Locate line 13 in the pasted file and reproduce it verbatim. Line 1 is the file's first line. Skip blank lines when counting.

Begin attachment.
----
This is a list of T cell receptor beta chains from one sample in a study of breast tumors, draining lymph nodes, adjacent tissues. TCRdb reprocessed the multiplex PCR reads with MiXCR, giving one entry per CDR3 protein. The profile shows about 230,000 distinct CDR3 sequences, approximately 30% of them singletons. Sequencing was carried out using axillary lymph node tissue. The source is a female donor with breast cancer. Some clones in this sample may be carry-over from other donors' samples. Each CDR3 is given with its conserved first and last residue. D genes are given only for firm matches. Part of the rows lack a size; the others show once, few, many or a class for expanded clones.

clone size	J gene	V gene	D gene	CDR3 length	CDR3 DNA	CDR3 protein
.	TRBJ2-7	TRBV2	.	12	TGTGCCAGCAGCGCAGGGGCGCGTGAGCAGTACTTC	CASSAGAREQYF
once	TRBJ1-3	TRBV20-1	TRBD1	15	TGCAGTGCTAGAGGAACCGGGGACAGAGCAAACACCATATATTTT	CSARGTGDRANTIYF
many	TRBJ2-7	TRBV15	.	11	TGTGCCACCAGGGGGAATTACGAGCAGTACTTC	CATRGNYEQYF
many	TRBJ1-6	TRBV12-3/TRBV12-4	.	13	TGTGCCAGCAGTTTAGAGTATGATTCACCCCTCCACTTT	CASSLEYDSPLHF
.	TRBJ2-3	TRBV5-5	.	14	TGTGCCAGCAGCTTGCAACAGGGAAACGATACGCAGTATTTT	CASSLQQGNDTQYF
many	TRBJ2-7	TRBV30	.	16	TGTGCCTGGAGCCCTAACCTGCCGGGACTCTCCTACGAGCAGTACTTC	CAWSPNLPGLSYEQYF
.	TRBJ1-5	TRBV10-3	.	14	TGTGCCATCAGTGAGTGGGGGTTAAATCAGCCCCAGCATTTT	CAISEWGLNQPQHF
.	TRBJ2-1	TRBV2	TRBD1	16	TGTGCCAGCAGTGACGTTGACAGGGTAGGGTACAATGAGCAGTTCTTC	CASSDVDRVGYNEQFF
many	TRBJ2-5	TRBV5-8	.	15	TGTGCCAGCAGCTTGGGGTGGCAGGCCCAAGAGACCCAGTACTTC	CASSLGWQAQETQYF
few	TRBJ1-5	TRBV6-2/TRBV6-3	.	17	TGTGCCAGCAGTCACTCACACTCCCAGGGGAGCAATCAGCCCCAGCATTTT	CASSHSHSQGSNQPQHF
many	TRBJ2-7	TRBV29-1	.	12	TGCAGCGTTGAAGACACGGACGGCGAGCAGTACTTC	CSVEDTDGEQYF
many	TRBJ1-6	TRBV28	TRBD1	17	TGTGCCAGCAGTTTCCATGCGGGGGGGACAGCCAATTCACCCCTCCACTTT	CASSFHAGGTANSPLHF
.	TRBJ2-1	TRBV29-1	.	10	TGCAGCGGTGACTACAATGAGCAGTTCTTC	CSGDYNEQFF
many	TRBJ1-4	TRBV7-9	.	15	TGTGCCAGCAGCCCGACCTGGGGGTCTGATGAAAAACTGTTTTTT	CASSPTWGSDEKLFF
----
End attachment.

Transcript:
many	TRBJ2-7	TRBV29-1	.	12	TGCAGCGTTGAAGACACGGACGGCGAGCAGTACTTC	CSVEDTDGEQYF